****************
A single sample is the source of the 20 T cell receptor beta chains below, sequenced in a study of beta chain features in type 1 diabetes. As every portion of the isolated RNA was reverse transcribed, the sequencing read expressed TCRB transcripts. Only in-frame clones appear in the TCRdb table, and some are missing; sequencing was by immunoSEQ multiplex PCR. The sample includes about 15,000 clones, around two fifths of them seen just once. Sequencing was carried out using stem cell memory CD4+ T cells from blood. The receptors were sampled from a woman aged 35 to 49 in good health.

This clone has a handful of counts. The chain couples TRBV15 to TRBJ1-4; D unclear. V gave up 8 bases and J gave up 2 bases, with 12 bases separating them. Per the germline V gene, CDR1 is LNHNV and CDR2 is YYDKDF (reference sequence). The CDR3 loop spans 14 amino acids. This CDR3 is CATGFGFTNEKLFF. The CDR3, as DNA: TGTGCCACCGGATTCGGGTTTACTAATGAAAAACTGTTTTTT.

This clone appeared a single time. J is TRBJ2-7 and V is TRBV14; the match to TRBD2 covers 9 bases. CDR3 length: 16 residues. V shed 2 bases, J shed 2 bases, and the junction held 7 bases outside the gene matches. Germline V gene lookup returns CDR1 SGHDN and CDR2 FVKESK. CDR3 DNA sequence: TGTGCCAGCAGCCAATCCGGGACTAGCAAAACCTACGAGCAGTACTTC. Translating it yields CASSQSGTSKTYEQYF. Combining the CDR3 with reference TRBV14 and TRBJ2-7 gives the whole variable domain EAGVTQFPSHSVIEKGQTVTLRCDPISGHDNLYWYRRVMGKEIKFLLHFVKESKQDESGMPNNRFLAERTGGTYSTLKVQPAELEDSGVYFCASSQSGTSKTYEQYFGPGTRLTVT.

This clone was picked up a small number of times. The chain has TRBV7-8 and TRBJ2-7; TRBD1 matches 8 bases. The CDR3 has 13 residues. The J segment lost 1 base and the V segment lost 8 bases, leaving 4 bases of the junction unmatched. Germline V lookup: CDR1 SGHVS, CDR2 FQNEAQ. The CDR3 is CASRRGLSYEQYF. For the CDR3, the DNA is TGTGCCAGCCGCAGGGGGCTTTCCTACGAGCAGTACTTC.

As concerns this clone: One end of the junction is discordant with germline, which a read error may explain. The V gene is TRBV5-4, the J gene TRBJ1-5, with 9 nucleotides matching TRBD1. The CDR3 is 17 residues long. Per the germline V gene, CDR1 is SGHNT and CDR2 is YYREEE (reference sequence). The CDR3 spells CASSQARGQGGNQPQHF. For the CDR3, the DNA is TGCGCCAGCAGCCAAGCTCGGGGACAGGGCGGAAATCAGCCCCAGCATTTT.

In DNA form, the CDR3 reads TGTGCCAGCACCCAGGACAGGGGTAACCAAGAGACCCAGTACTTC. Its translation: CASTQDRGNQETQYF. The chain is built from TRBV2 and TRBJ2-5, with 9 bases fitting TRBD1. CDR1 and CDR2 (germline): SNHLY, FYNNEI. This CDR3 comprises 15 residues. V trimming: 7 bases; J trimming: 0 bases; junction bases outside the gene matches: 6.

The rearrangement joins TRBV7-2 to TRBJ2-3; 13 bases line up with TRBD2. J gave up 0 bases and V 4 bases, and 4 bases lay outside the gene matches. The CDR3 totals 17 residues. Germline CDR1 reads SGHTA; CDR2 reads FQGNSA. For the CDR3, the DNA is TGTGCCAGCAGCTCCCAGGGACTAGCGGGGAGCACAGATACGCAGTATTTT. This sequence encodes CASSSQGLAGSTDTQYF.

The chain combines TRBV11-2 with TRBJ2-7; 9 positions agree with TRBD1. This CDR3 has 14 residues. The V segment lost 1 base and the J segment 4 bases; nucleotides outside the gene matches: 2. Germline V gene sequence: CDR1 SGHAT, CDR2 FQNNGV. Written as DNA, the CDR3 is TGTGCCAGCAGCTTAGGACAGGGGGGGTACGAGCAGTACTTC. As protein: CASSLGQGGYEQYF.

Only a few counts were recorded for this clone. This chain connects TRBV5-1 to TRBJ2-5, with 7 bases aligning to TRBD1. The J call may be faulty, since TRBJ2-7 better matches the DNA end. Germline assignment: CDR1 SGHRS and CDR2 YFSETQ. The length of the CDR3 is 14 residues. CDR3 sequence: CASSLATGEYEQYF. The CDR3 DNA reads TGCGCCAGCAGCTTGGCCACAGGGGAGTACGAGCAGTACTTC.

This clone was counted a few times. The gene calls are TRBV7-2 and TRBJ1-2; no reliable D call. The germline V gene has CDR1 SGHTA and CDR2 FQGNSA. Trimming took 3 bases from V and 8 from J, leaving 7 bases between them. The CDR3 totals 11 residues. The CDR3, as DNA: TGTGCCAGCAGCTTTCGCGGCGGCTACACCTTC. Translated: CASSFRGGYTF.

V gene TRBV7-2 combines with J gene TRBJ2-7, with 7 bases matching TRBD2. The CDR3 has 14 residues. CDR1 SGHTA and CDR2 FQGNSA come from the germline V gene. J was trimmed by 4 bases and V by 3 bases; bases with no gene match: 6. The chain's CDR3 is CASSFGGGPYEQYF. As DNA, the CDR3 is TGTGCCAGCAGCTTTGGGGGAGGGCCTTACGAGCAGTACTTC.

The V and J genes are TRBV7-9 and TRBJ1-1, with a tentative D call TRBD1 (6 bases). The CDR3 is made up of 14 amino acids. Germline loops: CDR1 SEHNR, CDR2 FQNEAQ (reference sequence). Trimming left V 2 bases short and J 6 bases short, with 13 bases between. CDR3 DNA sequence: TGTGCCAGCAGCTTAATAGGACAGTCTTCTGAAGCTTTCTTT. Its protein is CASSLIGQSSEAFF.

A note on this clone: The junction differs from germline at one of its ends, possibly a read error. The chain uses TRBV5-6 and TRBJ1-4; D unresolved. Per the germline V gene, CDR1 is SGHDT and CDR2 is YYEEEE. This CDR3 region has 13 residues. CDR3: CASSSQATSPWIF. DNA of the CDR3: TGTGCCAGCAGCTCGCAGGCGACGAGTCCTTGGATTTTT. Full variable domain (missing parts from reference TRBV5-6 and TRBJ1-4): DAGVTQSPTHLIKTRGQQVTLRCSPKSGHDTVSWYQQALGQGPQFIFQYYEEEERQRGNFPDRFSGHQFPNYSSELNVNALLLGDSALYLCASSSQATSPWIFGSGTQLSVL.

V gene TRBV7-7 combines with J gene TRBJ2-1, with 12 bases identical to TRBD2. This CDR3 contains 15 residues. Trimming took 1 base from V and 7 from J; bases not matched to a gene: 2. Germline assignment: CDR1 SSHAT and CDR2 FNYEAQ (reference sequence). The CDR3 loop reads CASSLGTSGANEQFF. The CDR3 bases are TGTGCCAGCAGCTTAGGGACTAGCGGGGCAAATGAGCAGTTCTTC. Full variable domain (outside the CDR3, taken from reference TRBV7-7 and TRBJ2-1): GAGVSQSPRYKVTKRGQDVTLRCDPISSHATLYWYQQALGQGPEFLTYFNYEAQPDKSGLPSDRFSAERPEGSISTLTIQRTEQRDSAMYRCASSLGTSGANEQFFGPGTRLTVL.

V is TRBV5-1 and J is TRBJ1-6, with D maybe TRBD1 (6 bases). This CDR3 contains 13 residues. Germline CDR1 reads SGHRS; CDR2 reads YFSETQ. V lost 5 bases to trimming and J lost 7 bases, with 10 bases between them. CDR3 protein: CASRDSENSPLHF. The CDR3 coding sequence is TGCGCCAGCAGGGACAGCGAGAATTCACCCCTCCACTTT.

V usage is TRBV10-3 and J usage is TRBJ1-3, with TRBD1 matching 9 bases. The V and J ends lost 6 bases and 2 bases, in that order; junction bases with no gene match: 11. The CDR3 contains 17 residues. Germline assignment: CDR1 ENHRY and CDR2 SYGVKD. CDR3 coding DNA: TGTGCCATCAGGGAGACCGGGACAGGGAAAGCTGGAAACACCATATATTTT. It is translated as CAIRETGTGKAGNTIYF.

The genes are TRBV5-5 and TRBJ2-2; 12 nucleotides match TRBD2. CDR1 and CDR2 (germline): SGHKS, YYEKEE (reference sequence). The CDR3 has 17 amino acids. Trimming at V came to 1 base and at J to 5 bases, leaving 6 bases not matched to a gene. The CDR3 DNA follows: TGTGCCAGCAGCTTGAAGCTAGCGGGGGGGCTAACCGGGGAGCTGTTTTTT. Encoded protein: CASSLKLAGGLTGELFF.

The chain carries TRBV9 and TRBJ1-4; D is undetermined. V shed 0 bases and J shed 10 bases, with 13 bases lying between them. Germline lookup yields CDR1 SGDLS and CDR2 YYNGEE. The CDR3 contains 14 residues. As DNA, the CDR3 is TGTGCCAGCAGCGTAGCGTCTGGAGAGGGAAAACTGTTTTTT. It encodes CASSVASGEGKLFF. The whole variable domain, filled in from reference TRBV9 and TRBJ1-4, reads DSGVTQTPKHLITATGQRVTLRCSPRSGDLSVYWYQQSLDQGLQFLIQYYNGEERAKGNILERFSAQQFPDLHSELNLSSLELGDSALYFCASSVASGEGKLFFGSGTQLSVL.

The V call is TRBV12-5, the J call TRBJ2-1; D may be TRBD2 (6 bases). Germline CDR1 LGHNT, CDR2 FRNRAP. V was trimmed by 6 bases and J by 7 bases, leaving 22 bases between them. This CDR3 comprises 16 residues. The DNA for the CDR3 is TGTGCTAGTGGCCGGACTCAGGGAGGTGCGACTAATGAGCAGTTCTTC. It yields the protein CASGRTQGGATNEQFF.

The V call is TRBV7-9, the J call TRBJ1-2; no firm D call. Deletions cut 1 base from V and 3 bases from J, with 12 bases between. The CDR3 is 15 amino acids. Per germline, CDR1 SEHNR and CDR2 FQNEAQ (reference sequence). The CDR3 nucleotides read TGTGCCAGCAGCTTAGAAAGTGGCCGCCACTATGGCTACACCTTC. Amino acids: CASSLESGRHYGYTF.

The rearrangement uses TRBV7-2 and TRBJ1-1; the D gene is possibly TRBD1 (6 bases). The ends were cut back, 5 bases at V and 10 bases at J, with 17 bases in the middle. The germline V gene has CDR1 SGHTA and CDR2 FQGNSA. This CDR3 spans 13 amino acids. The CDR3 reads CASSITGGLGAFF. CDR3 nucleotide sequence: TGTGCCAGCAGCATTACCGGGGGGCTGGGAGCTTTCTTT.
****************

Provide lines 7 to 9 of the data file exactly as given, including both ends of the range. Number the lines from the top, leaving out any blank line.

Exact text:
The rearrangement joins TRBV7-2 to TRBJ2-3; 13 bases line up with TRBD2. J gave up 0 bases and V 4 bases, and 4 bases lay outside the gene matches. The CDR3 totals 17 residues. Germline CDR1 reads SGHTA; CDR2 reads FQGNSA. For the CDR3, the DNA is TGTGCCAGCAGCTCCCAGGGACTAGCGGGGAGCACAGATACGCAGTATTTT. This sequence encodes CASSSQGLAGSTDTQYF.

The chain combines TRBV11-2 with TRBJ2-7; 9 positions agree with TRBD1. This CDR3 has 14 residues. The V segment lost 1 base and the J segment 4 bases; nucleotides outside the gene matches: 2. Germline V gene sequence: CDR1 SGHAT, CDR2 FQNNGV. Written as DNA, the CDR3 is TGTGCCAGCAGCTTAGGACAGGGGGGGTACGAGCAGTACTTC. As protein: CASSLGQGGYEQYF.

Only a few counts were recorded for this clone. This chain connects TRBV5-1 to TRBJ2-5, with 7 bases aligning to TRBD1. The J call may be faulty, since TRBJ2-7 better matches the DNA end. Germline assignment: CDR1 SGHRS and CDR2 YFSETQ. The length of the CDR3 is 14 residues. CDR3 sequence: CASSLATGEYEQYF. The CDR3 DNA reads TGCGCCAGCAGCTTGGCCACAGGGGAGTACGAGCAGTACTTC.